Most of the palazzos in Torino, and probably elsewhere in Italy, are owned by the region and have been converted into banks or city offices. At certain times of the year they are opened to the public.The bones of these aristocratic estates usually remain in tact, the art, grand chandeliers, some furniture, and fountains, etc. This one is not in the guidebooks so you kinda have to be in-the-know, luckily you have me. Palazzo Lascaris was build in 1665 during Torino's Baroque period. This palazzo is huge and this palazzo is gorgeous. It is in the heart of the city so easily walked to but down a street you probably wouldn't walk down unless you were going to the main post office.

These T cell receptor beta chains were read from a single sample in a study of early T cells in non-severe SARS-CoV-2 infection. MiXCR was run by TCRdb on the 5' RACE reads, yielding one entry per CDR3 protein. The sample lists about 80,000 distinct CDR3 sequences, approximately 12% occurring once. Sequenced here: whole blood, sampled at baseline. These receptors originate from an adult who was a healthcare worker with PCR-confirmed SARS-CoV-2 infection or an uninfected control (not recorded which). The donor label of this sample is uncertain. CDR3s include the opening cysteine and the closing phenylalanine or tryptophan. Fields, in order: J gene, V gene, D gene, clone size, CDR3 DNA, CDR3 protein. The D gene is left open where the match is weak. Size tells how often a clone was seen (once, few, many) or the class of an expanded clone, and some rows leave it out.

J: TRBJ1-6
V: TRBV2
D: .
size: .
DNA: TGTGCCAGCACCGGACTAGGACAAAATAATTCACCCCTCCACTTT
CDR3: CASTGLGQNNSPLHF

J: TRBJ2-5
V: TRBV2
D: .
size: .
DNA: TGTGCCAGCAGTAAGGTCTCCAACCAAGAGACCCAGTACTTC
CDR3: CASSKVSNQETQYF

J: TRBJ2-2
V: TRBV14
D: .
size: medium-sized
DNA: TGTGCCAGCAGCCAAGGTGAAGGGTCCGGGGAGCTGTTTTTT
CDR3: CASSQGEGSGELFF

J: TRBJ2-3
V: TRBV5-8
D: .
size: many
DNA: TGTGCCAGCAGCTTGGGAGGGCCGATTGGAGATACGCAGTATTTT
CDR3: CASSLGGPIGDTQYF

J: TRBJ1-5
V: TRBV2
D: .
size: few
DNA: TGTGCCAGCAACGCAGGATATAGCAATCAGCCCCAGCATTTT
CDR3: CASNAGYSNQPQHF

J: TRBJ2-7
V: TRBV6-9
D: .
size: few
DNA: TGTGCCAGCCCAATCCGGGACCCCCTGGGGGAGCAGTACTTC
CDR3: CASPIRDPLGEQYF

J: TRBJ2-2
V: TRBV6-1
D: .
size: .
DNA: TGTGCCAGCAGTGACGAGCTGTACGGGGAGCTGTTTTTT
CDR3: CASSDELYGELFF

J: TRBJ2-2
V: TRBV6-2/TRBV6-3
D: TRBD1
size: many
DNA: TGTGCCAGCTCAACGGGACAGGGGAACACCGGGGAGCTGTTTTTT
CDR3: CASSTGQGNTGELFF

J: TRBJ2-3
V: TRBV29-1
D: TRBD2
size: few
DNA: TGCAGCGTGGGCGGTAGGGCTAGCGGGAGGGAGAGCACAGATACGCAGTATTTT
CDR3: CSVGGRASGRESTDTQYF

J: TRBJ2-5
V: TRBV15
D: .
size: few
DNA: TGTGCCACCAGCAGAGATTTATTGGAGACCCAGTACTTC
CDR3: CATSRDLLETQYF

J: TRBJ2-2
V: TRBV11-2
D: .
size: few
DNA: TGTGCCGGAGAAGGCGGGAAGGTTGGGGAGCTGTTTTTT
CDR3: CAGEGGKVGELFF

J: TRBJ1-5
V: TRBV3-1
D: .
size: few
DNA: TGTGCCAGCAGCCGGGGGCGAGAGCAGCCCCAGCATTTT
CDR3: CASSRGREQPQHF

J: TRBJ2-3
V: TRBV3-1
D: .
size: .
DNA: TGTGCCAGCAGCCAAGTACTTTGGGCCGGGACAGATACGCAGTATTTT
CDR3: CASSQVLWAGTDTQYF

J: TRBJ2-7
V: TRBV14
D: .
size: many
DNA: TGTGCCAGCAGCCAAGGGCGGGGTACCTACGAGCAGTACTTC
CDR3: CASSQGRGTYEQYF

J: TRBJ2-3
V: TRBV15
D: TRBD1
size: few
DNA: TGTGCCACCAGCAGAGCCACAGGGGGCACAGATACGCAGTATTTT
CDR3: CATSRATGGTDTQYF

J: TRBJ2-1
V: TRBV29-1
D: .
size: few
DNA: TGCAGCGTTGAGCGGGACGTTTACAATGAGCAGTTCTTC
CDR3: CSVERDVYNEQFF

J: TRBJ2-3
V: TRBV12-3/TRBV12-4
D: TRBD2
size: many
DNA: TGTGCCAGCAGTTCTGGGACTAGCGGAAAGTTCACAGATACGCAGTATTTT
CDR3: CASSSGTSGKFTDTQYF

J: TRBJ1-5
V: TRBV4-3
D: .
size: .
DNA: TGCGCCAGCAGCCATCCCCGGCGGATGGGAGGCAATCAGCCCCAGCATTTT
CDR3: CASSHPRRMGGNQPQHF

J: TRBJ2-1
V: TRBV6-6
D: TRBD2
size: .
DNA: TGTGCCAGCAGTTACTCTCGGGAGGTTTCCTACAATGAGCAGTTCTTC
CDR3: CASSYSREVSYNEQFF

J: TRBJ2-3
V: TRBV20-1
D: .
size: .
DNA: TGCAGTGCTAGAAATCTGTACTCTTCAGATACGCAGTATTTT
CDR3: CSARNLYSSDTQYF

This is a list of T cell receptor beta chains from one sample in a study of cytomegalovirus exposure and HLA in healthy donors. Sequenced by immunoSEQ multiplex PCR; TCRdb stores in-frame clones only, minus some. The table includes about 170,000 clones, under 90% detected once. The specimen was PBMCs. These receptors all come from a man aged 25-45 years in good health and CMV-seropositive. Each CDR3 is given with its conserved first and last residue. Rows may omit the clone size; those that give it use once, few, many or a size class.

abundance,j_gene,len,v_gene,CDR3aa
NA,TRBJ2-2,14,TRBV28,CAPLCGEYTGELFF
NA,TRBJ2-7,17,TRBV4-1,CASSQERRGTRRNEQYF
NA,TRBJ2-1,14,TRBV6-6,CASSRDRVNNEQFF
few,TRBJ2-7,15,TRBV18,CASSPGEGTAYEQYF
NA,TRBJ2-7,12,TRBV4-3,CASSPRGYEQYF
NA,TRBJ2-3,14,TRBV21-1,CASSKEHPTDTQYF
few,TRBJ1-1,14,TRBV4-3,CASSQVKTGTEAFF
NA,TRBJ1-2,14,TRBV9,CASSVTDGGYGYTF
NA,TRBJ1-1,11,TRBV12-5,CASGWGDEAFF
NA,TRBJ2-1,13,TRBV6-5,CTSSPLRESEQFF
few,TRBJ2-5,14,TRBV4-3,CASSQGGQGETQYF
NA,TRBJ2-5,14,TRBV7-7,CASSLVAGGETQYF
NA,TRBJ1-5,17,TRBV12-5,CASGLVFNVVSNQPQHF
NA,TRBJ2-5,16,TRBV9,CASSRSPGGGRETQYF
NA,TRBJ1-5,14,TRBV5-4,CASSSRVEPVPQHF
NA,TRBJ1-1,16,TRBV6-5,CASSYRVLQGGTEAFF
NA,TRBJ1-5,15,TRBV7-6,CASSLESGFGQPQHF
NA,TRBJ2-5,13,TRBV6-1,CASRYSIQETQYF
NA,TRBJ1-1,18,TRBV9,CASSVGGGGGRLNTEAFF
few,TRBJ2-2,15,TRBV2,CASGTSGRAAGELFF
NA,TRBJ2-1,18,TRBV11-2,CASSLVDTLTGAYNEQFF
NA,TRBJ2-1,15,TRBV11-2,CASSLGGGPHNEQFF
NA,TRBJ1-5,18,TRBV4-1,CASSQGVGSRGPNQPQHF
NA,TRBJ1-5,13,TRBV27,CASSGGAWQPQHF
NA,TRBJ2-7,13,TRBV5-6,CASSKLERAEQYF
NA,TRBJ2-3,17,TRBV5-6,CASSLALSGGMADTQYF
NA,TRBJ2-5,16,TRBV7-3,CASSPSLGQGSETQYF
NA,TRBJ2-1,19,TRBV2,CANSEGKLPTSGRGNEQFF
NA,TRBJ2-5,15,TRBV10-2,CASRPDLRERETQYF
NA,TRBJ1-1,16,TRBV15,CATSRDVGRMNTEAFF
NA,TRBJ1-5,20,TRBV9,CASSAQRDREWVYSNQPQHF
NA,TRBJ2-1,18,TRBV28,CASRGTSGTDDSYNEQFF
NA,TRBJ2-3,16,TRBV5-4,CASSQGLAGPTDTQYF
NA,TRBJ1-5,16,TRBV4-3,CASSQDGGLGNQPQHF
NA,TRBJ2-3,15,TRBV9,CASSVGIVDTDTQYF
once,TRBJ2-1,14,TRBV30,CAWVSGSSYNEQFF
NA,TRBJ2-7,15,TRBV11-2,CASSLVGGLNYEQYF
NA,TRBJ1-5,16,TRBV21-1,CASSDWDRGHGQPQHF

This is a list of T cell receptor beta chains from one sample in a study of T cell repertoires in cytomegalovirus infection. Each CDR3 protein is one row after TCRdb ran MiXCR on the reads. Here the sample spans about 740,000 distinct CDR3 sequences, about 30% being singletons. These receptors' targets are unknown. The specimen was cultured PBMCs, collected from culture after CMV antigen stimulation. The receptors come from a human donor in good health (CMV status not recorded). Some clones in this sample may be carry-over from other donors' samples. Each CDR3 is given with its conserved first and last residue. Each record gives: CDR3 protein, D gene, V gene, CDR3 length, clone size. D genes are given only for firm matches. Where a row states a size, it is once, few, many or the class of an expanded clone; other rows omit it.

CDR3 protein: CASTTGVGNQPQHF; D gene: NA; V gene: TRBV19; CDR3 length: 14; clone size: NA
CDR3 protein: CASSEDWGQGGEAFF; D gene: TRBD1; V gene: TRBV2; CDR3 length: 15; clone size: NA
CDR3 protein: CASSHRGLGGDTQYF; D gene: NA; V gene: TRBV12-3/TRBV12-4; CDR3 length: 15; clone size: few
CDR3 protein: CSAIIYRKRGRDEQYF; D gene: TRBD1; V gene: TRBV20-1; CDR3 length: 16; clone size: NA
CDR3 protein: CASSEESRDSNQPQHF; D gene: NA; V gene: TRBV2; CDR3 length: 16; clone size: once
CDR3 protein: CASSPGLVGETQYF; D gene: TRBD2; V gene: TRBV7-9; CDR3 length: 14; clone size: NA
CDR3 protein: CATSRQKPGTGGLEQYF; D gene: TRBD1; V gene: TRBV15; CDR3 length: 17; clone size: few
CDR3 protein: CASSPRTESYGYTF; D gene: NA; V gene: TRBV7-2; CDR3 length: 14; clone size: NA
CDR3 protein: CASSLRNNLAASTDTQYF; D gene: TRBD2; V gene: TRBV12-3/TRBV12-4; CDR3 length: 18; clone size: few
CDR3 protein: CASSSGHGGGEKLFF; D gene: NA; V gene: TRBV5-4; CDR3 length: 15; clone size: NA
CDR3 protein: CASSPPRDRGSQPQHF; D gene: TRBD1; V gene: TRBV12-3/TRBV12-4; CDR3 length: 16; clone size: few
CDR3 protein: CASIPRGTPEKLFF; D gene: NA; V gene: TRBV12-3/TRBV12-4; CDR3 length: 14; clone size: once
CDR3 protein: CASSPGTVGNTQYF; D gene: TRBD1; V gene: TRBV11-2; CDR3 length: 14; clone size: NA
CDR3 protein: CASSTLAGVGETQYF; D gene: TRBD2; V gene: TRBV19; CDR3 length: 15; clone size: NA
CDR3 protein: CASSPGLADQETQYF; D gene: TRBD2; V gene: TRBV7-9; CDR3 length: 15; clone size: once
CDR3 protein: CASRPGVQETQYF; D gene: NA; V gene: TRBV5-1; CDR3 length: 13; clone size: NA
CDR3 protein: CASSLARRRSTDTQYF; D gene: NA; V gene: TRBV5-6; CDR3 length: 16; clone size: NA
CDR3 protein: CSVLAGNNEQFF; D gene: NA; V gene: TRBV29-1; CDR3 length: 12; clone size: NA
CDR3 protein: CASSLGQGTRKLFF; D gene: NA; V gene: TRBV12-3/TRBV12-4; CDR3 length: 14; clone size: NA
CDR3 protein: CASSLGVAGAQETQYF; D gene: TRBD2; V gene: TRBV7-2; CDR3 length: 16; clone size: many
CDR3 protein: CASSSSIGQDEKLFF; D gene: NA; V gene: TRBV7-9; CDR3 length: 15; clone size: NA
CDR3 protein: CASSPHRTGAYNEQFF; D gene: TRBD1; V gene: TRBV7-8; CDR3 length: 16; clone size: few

The highlight of this palazzo, for me, is the inside courtyard. It's mix of fountains, columns, arches, statues, and sparkling glass windows (very similar to the windows in Palazzo Madama) make for a dazzling entrance. Inside, the second floor was the family living quarters and it's parquet wooden floors, damask draped walls, and frescoed ceilings are preserved well for their age. As always when I tour a grand estate, I try to imagine living everyday life there. As always, it's hard to imagine... but fun.
You can virtualy visit every room in the palazzo on their great website here.